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When Judy McKeehan's oldest son was 4, he decided that he didn't believe in the Easter bunny.
“You can't tell me that a bunny hops all over the world leaving baskets of eggs and candy,” he said.
So the boy's mom asked him. Who did he think did that?
He was ready with an answer. “A man in a bunny suit, of course.”
Has anything changed since this appeared in 1996?
A) I view it as a religious occasion, of course.
B) It's a chance to go to church and see if there is anything around here that can get people to dress up.
C) I think it has something to do with pagan rites of spring.
D) Chocolate bunnies, et cetera.
E) It is a ham-based holiday.
F) It's when nitwits give live baby animals to small children as if these gifts are toys.
G) Isn't that when the Mariners are usually mathematically eliminated?
H) I know it is sponsored by Legoland.
Whatever faith tradition, or whatever anyone does or does not believe, the Easter metaphor of life, suffering, death followed by rebirth, is found everywhere. In nature, for sure, as winter's bareness covers all the life in sleeping beneath frozen ground. In our life stories, for sure. Hard times come and go, as do better times, and the cycle repeats itself throughout most people's lives.
I'm looking as I write these words at the beautiful face of Zayana Grace Mendez. She lived just 16 weeks, according to her obituary in our newspaper today. She was born with Osteogenesis Imperfecta, a genetic bone disorder characterized by fragile bones that break easily, according to the OI website.
In those 16 weeks, Zayana obviously gave much joy. From her obituary:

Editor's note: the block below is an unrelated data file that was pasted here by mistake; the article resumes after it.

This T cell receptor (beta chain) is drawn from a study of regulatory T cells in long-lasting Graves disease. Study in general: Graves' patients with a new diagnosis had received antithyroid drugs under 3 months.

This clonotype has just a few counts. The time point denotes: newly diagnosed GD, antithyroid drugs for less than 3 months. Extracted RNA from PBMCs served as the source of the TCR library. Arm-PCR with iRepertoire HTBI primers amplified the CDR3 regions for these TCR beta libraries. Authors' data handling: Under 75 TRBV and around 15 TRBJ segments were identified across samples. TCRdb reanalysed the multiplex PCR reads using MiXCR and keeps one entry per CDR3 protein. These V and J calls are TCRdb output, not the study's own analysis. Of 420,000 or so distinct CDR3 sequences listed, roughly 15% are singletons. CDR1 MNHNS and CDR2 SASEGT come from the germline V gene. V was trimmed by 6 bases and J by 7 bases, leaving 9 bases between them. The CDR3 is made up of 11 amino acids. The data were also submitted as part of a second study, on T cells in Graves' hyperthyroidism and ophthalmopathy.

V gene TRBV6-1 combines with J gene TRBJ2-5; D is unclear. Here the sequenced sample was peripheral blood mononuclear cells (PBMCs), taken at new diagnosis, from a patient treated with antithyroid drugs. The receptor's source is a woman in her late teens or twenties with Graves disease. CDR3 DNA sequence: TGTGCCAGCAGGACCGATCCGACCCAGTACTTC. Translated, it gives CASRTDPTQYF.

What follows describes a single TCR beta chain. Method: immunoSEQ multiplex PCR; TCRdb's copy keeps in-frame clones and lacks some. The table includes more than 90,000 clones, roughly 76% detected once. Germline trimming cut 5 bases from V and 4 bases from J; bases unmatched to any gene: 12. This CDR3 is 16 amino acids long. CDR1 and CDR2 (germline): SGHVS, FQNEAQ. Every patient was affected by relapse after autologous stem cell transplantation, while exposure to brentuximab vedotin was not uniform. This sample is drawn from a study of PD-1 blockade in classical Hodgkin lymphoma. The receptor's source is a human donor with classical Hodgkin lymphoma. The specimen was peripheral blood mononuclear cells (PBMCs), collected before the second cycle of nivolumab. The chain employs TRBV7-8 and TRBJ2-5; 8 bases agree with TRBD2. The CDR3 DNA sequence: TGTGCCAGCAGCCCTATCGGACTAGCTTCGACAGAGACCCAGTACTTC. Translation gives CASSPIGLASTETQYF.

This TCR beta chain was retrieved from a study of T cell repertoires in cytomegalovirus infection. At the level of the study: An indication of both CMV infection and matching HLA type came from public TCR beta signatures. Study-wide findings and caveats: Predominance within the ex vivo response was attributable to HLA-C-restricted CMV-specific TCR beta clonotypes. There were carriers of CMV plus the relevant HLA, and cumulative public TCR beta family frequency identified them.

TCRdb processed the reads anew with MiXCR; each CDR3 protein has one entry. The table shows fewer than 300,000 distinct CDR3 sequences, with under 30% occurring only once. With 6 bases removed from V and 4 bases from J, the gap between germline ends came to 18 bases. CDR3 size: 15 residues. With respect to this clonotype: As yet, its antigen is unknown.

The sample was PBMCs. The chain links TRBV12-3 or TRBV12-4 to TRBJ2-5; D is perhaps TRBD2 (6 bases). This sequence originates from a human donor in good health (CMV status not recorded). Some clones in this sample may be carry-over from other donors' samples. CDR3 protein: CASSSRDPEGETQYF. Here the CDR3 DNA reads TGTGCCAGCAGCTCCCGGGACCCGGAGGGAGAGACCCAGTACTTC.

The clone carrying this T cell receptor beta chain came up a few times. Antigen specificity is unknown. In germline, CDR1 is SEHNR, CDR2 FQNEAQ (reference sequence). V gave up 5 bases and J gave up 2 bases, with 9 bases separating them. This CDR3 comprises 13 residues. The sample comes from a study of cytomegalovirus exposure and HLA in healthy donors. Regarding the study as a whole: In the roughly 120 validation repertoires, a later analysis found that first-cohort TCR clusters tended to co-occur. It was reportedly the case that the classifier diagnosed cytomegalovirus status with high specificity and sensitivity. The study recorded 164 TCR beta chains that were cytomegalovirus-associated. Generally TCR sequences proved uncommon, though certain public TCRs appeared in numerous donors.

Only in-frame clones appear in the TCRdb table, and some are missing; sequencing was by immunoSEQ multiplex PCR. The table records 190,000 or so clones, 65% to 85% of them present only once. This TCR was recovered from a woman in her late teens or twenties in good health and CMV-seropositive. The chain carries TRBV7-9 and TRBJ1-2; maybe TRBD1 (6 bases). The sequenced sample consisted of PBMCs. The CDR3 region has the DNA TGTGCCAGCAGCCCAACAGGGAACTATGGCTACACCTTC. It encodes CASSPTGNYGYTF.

“Blessed with a full head of hair, she loved to have it brushed and accented with colorful bows…She had an uncanny way of knowing just what someone needed — a comforting look, a beautiful smile or silly action…Zayana was a fighter and taught us all about strength and courage. She touched the souls of all who knew her…Our warrior princess will be greatly missed.”
The warrior princess didn't live to see her first Easter. But it sounds as if she brought some of its essential message to those who loved her.
Years ago, the week before Easter Sunday, I sat beside my sister’s hospital bed watching her fever rise and listening to her struggle to breathe.
She was so sick, fighting for every breath, and I was powerless to help her in any way. The only thing I could do was be there so she could see me when she woke up. So she would know she wasn’t alone.
The nights were the worst, punctuated by harsh light, the eerie, alien sounds of IV alarms and the hissing and gurgling of the oxygen.
To keep my anxiety at bay, I brought a project to the hospital with me each day. Something to quiet my mind and keep my hands busy.
While my sister slept I sat in a chair beside the bed and smocked cotton Easter dresses for my daughters. Smocking, is an old, old way to decorate a garment. Fabric is pleated and then tiny stitches made with embroidery floss hold the pleating in place. The range of patterns run from simple geometrics to elaborate images.
I never really learned to sew, the finer mathmatic elements of construction eluded me, so I had a friend who always put the garments together for me. But, I could smock. I wasn’t an expert, but I could count the pleats and follow the simpler graphs. I could, building one stitch on top of another, turn an ordinary piece of cotton into a little work of art.